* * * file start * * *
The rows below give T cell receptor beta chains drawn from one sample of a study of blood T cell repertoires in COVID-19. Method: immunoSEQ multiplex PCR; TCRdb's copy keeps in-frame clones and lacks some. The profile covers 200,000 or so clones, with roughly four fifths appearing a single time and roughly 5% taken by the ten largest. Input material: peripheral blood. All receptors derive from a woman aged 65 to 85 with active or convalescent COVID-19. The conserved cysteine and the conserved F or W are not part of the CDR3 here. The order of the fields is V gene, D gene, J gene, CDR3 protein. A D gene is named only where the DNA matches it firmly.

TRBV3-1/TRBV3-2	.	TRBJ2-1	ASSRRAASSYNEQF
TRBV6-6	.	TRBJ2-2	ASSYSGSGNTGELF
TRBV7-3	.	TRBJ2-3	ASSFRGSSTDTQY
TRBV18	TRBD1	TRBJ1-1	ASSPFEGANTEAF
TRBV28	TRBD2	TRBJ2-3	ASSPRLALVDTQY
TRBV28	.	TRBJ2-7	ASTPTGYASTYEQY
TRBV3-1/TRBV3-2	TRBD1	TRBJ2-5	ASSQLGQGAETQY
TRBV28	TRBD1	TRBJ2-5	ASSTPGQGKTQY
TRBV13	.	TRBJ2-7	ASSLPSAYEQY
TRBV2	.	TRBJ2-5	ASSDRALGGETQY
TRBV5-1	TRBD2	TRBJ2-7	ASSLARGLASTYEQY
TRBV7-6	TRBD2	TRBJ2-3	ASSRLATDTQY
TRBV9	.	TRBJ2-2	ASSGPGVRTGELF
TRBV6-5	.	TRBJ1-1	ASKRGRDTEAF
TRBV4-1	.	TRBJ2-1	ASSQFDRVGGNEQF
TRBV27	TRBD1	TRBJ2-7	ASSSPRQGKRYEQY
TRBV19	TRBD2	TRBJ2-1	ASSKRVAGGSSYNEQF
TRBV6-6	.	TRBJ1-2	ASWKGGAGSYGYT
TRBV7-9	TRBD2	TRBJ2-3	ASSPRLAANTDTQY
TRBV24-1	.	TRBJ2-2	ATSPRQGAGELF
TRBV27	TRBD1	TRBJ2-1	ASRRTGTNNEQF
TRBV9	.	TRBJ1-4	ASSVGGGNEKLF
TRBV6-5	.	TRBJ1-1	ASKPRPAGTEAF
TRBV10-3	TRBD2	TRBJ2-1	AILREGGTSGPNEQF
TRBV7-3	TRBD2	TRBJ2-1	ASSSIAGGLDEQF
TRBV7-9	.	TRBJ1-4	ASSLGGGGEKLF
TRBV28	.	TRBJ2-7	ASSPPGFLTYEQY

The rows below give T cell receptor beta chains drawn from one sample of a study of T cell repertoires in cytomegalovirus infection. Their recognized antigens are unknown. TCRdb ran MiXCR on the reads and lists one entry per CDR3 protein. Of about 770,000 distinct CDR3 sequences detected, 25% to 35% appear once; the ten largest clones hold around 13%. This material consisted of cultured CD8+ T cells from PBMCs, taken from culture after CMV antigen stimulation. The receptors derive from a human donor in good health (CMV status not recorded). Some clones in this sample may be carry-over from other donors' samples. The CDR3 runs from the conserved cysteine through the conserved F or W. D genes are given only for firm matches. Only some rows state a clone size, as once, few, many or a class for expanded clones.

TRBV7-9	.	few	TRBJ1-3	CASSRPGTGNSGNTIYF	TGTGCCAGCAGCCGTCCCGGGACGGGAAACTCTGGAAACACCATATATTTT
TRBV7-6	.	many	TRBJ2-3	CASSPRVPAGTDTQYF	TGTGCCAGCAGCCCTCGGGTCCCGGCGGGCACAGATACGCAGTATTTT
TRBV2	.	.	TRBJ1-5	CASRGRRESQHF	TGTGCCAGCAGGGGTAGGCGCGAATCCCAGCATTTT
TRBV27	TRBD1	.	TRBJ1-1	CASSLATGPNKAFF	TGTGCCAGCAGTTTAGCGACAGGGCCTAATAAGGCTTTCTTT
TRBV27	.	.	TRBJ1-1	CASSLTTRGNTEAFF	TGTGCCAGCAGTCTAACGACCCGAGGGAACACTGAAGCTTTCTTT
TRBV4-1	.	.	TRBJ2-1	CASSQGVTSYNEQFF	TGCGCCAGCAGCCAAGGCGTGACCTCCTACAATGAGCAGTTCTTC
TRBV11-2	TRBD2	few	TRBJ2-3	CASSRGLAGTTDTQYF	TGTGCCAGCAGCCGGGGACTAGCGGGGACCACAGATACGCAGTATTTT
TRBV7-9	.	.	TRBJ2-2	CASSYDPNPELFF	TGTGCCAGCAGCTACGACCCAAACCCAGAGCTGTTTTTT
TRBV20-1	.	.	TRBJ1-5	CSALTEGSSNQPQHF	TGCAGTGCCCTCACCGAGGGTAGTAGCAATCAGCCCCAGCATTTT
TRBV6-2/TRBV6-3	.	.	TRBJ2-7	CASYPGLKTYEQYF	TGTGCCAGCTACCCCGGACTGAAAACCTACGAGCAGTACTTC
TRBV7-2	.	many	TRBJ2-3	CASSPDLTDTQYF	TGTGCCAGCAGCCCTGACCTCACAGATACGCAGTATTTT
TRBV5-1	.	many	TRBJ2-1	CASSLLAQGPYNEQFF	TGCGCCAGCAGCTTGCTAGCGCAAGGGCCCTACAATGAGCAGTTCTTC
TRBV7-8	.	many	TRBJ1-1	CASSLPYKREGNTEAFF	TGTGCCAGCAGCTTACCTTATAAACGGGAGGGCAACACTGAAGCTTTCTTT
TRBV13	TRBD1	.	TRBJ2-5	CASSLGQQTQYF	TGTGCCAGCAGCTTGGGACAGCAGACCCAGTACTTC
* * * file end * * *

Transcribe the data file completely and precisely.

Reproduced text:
The rows below give T cell receptor beta chains drawn from one sample of a study of blood T cell repertoires in COVID-19. Method: immunoSEQ multiplex PCR; TCRdb's copy keeps in-frame clones and lacks some. The profile covers 200,000 or so clones, with roughly four fifths appearing a single time and roughly 5% taken by the ten largest. Input material: peripheral blood. All receptors derive from a woman aged 65 to 85 with active or convalescent COVID-19. The conserved cysteine and the conserved F or W are not part of the CDR3 here. The order of the fields is V gene, D gene, J gene, CDR3 protein. A D gene is named only where the DNA matches it firmly.

TRBV3-1/TRBV3-2	.	TRBJ2-1	ASSRRAASSYNEQF
TRBV6-6	.	TRBJ2-2	ASSYSGSGNTGELF
TRBV7-3	.	TRBJ2-3	ASSFRGSSTDTQY
TRBV18	TRBD1	TRBJ1-1	ASSPFEGANTEAF
TRBV28	TRBD2	TRBJ2-3	ASSPRLALVDTQY
TRBV28	.	TRBJ2-7	ASTPTGYASTYEQY
TRBV3-1/TRBV3-2	TRBD1	TRBJ2-5	ASSQLGQGAETQY
TRBV28	TRBD1	TRBJ2-5	ASSTPGQGKTQY
TRBV13	.	TRBJ2-7	ASSLPSAYEQY
TRBV2	.	TRBJ2-5	ASSDRALGGETQY
TRBV5-1	TRBD2	TRBJ2-7	ASSLARGLASTYEQY
TRBV7-6	TRBD2	TRBJ2-3	ASSRLATDTQY
TRBV9	.	TRBJ2-2	ASSGPGVRTGELF
TRBV6-5	.	TRBJ1-1	ASKRGRDTEAF
TRBV4-1	.	TRBJ2-1	ASSQFDRVGGNEQF
TRBV27	TRBD1	TRBJ2-7	ASSSPRQGKRYEQY
TRBV19	TRBD2	TRBJ2-1	ASSKRVAGGSSYNEQF
TRBV6-6	.	TRBJ1-2	ASWKGGAGSYGYT
TRBV7-9	TRBD2	TRBJ2-3	ASSPRLAANTDTQY
TRBV24-1	.	TRBJ2-2	ATSPRQGAGELF
TRBV27	TRBD1	TRBJ2-1	ASRRTGTNNEQF
TRBV9	.	TRBJ1-4	ASSVGGGNEKLF
TRBV6-5	.	TRBJ1-1	ASKPRPAGTEAF
TRBV10-3	TRBD2	TRBJ2-1	AILREGGTSGPNEQF
TRBV7-3	TRBD2	TRBJ2-1	ASSSIAGGLDEQF
TRBV7-9	.	TRBJ1-4	ASSLGGGGEKLF
TRBV28	.	TRBJ2-7	ASSPPGFLTYEQY

The rows below give T cell receptor beta chains drawn from one sample of a study of T cell repertoires in cytomegalovirus infection. Their recognized antigens are unknown. TCRdb ran MiXCR on the reads and lists one entry per CDR3 protein. Of about 770,000 distinct CDR3 sequences detected, 25% to 35% appear once; the ten largest clones hold around 13%. This material consisted of cultured CD8+ T cells from PBMCs, taken from culture after CMV antigen stimulation. The receptors derive from a human donor in good health (CMV status not recorded). Some clones in this sample may be carry-over from other donors' samples. The CDR3 runs from the conserved cysteine through the conserved F or W. D genes are given only for firm matches. Only some rows state a clone size, as once, few, many or a class for expanded clones.

TRBV7-9	.	few	TRBJ1-3	CASSRPGTGNSGNTIYF	TGTGCCAGCAGCCGTCCCGGGACGGGAAACTCTGGAAACACCATATATTTT
TRBV7-6	.	many	TRBJ2-3	CASSPRVPAGTDTQYF	TGTGCCAGCAGCCCTCGGGTCCCGGCGGGCACAGATACGCAGTATTTT
TRBV2	.	.	TRBJ1-5	CASRGRRESQHF	TGTGCCAGCAGGGGTAGGCGCGAATCCCAGCATTTT
TRBV27	TRBD1	.	TRBJ1-1	CASSLATGPNKAFF	TGTGCCAGCAGTTTAGCGACAGGGCCTAATAAGGCTTTCTTT
TRBV27	.	.	TRBJ1-1	CASSLTTRGNTEAFF	TGTGCCAGCAGTCTAACGACCCGAGGGAACACTGAAGCTTTCTTT
TRBV4-1	.	.	TRBJ2-1	CASSQGVTSYNEQFF	TGCGCCAGCAGCCAAGGCGTGACCTCCTACAATGAGCAGTTCTTC
TRBV11-2	TRBD2	few	TRBJ2-3	CASSRGLAGTTDTQYF	TGTGCCAGCAGCCGGGGACTAGCGGGGACCACAGATACGCAGTATTTT
TRBV7-9	.	.	TRBJ2-2	CASSYDPNPELFF	TGTGCCAGCAGCTACGACCCAAACCCAGAGCTGTTTTTT
TRBV20-1	.	.	TRBJ1-5	CSALTEGSSNQPQHF	TGCAGTGCCCTCACCGAGGGTAGTAGCAATCAGCCCCAGCATTTT
TRBV6-2/TRBV6-3	.	.	TRBJ2-7	CASYPGLKTYEQYF	TGTGCCAGCTACCCCGGACTGAAAACCTACGAGCAGTACTTC
TRBV7-2	.	many	TRBJ2-3	CASSPDLTDTQYF	TGTGCCAGCAGCCCTGACCTCACAGATACGCAGTATTTT
TRBV5-1	.	many	TRBJ2-1	CASSLLAQGPYNEQFF	TGCGCCAGCAGCTTGCTAGCGCAAGGGCCCTACAATGAGCAGTTCTTC
TRBV7-8	.	many	TRBJ1-1	CASSLPYKREGNTEAFF	TGTGCCAGCAGCTTACCTTATAAACGGGAGGGCAACACTGAAGCTTTCTTT
TRBV13	TRBD1	.	TRBJ2-5	CASSLGQQTQYF	TGTGCCAGCAGCTTGGGACAGCAGACCCAGTACTTC